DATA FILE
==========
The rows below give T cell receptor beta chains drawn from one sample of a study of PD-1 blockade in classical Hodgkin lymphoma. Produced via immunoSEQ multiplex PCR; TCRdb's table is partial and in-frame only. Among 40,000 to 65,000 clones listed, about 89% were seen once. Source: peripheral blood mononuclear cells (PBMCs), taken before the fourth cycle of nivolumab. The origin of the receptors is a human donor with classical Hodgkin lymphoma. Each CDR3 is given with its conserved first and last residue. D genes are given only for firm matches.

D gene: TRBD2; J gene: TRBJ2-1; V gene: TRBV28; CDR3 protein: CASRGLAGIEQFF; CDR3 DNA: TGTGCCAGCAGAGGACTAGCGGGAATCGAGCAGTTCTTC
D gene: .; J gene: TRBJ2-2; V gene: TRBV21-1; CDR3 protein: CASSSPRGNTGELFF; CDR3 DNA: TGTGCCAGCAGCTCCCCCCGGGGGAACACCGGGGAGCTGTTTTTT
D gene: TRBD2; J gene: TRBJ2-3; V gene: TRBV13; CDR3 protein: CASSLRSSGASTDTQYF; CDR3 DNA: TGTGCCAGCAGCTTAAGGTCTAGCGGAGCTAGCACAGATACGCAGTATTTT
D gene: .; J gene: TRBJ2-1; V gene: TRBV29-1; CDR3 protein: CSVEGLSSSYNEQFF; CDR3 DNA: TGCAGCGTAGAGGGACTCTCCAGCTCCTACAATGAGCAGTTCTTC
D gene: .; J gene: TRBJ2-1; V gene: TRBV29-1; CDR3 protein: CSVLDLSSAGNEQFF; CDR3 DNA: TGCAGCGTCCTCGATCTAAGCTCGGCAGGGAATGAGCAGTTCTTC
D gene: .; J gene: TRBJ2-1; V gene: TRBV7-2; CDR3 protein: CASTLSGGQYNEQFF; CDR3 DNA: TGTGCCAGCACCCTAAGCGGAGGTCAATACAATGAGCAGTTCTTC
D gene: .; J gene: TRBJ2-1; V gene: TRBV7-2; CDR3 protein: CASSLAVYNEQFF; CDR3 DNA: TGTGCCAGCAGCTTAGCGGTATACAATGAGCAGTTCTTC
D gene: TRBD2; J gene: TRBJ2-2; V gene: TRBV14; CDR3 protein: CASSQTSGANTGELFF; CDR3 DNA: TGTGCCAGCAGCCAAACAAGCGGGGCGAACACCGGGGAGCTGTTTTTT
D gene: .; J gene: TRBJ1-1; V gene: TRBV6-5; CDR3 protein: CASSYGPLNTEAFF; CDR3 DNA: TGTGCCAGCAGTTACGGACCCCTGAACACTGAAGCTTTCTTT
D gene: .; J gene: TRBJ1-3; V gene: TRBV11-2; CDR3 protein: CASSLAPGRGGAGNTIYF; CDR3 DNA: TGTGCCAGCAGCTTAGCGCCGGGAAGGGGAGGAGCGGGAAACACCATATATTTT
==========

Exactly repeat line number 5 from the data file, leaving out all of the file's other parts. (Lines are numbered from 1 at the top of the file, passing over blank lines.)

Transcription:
D gene: .; J gene: TRBJ2-1; V gene: TRBV29-1; CDR3 protein: CSVEGLSSSYNEQFF; CDR3 DNA: TGCAGCGTAGAGGGACTCTCCAGCTCCTACAATGAGCAGTTCTTC